The randomized, crossover, phase IV SWITCH PRO trial compared the effect of insulin degludec (degludec) versus insulin glargine U100 (IGlar U100), in patients with type 2 diabetes (T2D), on glycemic control as assessed by TIR as the primary outcome. SWITCH PRO was a follow-up study to the SWITCH 2 trial, which also compared these two insulins using a similar design . With the addition of blinded professional CGM, the aim of SWITCH PRO was to specifically characterize time spent in different glycemic ranges. The results of SWITCH PRO demonstrated superiority of degludec over glargine U100 for TIR (70–180 mg/dl [3.9–10.0 mmol/l]) . More time spent in a narrower glycemic range (70–140 mg/dl [3.9–7.8 mmol/l]) and less nocturnal time below range were also seen with degludec versus IGlar U100 . To better understand how well the emerging TIR metric compares with the traditional metric of HbA1c in assessing therapeutic interventions, we undertook this post hoc analysis to evaluate the correlation between TIR and HbA1c, and also between change in TIR and change in HbA1c, during the SWITCH PRO trial.
The design of the SWITCH PRO trial (ClinicalTrials.gov identifier: NCT03687827) has been reported previously . Briefly, basal insulin-treated patients with T2D and at least one risk factor for hypoglycemia were treated with degludec or glargine U100 during a 16-week titration and 2-week maintenance phase, then crossed over to the other treatment for the same time periods (Fig. 1). During the titration period, insulin dose was adjusted once weekly based on pre-breakfast self-monitored blood glucose and investigator discretion, to a blood glucose target of 70–90 mg/dl (3.9–5.0 mmol/l).
Glucose was evaluated using blinded professional CGM, using the Abbott Freestyle Libre Pro system (Abbott Laboratories, Chicago, IL, USA), which consisted of a sensor applied to the participant’s arm and a reader (set for date, time, and target glucose range) for data upload . Glucose levels were collected every 15 min from interstitial fluid during the 2-week run-in period and maintenance periods, and were not visible to the participants or investigators until after each CGM period. TIR was defined as the percentage of time spent in the glycemic range of 70–180 mg/dl (3.9–10.0 mmol/l), in line with the International Consensus on Time in Range , during the 2-week run-in period (weeks −2 and −1) and the 2-week maintenance periods (M1 [weeks 17 and 18] and M2 [weeks 35 and 36]).
All pre-specified endpoint analyses in SWITCH PRO were performed on a final analysis set (n = 448) comprising participants remaining on the assigned treatment and completing ≥ 70% of 2 weeks of CGM measurements (as recommended)  in each maintenance period (M1 and M2). Of these, 419 participants also had ≥ 70% of 2 weeks of CGM measurements during the 2-week run-in (baseline) period. SWITCH PRO was conducted in accordance with ethical principles derived from international guidelines across 67 sites in five countries (USA, Canada, Poland, South Africa, and Slovakia) between 2 October 2018 and 27 December 2019 . All participants gave their written informed consent prior to inclusion in the study.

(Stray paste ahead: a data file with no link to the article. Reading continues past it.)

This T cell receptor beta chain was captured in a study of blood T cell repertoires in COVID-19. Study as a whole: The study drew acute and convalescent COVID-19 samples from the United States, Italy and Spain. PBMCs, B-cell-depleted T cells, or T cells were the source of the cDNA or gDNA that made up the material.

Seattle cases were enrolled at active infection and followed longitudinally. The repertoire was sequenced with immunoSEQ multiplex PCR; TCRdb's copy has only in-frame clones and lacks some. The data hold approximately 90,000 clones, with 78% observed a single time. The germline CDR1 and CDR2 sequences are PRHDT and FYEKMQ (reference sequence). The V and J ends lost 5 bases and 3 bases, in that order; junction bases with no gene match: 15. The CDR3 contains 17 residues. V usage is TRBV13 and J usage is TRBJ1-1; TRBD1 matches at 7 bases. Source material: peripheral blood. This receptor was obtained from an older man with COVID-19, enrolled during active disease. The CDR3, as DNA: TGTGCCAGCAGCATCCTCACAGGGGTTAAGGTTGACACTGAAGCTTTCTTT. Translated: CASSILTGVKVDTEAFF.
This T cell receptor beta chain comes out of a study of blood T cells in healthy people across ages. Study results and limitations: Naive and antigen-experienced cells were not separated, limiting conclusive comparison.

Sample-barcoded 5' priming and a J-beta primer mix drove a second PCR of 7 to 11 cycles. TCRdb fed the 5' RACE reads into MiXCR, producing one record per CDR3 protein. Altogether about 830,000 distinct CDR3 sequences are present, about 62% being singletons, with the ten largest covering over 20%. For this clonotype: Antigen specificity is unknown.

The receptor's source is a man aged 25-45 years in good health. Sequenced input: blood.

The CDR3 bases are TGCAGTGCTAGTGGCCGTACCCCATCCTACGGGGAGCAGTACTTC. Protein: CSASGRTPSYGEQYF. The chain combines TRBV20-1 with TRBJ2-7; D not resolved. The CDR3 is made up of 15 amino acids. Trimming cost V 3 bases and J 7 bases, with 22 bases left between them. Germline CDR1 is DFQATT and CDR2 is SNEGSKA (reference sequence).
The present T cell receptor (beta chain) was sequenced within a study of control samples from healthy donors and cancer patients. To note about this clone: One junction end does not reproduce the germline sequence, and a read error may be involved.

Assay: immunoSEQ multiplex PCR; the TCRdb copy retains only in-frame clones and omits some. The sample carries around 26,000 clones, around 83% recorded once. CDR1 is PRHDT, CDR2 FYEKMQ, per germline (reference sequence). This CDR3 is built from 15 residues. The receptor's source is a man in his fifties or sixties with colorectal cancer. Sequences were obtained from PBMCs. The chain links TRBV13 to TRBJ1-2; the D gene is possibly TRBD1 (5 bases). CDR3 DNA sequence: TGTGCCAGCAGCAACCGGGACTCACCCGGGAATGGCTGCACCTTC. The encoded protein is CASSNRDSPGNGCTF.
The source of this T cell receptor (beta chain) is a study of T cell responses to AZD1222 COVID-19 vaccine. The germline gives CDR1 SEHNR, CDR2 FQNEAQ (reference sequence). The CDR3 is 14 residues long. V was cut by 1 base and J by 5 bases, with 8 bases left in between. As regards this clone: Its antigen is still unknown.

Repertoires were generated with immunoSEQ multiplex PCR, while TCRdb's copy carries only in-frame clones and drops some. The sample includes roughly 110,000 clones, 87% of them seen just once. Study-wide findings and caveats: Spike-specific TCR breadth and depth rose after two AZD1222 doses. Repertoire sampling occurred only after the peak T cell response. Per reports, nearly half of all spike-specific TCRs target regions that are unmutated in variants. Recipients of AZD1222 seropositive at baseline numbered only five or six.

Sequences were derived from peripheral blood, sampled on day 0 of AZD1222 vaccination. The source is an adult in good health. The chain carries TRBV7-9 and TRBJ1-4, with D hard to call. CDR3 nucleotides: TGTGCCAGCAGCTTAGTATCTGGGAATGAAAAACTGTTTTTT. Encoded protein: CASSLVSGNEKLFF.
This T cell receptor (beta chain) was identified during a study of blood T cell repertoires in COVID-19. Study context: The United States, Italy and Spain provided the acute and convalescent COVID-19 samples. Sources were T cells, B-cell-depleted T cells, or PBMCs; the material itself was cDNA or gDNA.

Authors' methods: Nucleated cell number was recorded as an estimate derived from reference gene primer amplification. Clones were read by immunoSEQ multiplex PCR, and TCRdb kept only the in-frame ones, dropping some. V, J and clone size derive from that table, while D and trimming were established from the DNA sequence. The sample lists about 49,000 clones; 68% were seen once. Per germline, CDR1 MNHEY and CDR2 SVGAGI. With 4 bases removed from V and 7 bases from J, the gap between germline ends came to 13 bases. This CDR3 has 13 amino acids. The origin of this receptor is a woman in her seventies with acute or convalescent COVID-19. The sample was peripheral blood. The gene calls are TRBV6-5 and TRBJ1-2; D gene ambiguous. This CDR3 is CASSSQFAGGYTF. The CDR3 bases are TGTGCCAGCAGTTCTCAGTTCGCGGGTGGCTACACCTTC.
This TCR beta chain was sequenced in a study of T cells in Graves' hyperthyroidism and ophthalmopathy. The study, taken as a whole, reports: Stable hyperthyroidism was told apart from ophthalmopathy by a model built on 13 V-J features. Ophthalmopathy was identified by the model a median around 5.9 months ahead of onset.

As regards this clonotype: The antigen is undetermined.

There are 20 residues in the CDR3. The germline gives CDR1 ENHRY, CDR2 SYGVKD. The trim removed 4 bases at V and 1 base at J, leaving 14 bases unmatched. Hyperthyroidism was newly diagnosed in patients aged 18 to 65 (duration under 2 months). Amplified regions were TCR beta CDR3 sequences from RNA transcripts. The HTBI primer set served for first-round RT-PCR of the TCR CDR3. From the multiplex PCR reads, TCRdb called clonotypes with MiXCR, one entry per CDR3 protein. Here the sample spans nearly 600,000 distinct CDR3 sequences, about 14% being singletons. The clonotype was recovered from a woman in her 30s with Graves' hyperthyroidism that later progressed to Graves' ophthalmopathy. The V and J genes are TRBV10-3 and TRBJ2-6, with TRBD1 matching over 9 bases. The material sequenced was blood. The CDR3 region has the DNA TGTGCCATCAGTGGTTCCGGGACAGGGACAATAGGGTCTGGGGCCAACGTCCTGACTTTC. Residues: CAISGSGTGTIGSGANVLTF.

Prior to initiation of the SWITCH PRO study, the protocol, consent form, and subject information sheet were reviewed and approved according to local regulations by both the appropriate health authorities and by an independent ethics committee (IEC) and/or institutional review board (IRB). A list of the IECs/IRBs is provided in Electronic Supplementary Material (ESM) Table S1. The SWITCH PRO study was conducted in accordance with ethical principles derived from international guidelines, including the Declaration of Helsinki  and the International Conference on Harmonisation (ICH) Good Clinical Practice .
In the current post hoc analysis, the correlation between absolute values for TIR and HbA1c at baseline and at the end of M1 (week 18) and M2 (week 36) was assessed through linear regression models and using the Spearman correlation coefficient (rs). Regression models and rs were also used to assess the correlation between change in TIR and change in HbA1c from baseline to the end of M1 (week 18) in the full cohort and in subgroups stratified by baseline median HbA1c (≥ 7.5% [≥ 58.5 mmol/mol] or < 7.5% [< 58.5 mmol/mol]).
Baseline characteristics were generally similar between the full cohort (n = 419) and baseline HbA1c subgroups (≥ 7.5% [≥ 58.5 mmol/mol; n = 212] or < 7.5% [< 58.5 mmol/mol; n = 207]) (Table 1).
Correlation Between TIR and HbA1c
Scatter plots showed a moderate inverse linear correlation between TIR and HbA1c at baseline (rs −0.54), and this became stronger following treatment intensification at the end of M1 (rs −0.59) and M2 (rs −0.60) (Fig. 2a). Improved glycemic control following treatment intensification was signified by both greater TIR and reduced HbA1c. This was evidenced by the distribution of scatter points becoming more centered around the lower right quadrant at the end of M1 and M2 compared with the plots at baseline, with less variability in the data and a steeper regression line at M1 and M2 compared with baseline (Fig. 2a). HbA1c values were also lower for any TIR value after treatment intensification: for example, 70% TIR corresponded to an estimated HbA1c of 7.5% (58.5 mmol/mol) at baseline, 7.2% (55.2 mmol/mol) in M1, and 7.2% (55.2 mmol/mol) in M2 (Fig. 2a).
Correlation Between Change in TIR and Change in HbA1c